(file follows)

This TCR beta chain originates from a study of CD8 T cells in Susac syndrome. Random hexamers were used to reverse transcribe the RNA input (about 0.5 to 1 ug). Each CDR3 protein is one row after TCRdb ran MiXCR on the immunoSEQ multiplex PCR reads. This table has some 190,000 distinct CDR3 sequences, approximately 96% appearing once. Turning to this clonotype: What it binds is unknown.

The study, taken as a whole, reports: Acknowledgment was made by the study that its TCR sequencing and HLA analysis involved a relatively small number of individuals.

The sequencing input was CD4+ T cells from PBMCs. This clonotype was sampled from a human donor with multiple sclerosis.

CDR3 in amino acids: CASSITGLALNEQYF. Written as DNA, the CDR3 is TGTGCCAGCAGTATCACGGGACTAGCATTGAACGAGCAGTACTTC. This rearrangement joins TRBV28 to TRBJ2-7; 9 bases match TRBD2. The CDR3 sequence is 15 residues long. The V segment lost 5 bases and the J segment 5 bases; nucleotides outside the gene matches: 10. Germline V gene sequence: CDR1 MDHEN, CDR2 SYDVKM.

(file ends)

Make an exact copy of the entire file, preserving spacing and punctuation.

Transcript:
This TCR beta chain originates from a study of CD8 T cells in Susac syndrome. Random hexamers were used to reverse transcribe the RNA input (about 0.5 to 1 ug). Each CDR3 protein is one row after TCRdb ran MiXCR on the immunoSEQ multiplex PCR reads. This table has some 190,000 distinct CDR3 sequences, approximately 96% appearing once. Turning to this clonotype: What it binds is unknown.

The study, taken as a whole, reports: Acknowledgment was made by the study that its TCR sequencing and HLA analysis involved a relatively small number of individuals.

The sequencing input was CD4+ T cells from PBMCs. This clonotype was sampled from a human donor with multiple sclerosis.

CDR3 in amino acids: CASSITGLALNEQYF. Written as DNA, the CDR3 is TGTGCCAGCAGTATCACGGGACTAGCATTGAACGAGCAGTACTTC. This rearrangement joins TRBV28 to TRBJ2-7; 9 bases match TRBD2. The CDR3 sequence is 15 residues long. The V segment lost 5 bases and the J segment 5 bases; nucleotides outside the gene matches: 10. Germline V gene sequence: CDR1 MDHEN, CDR2 SYDVKM.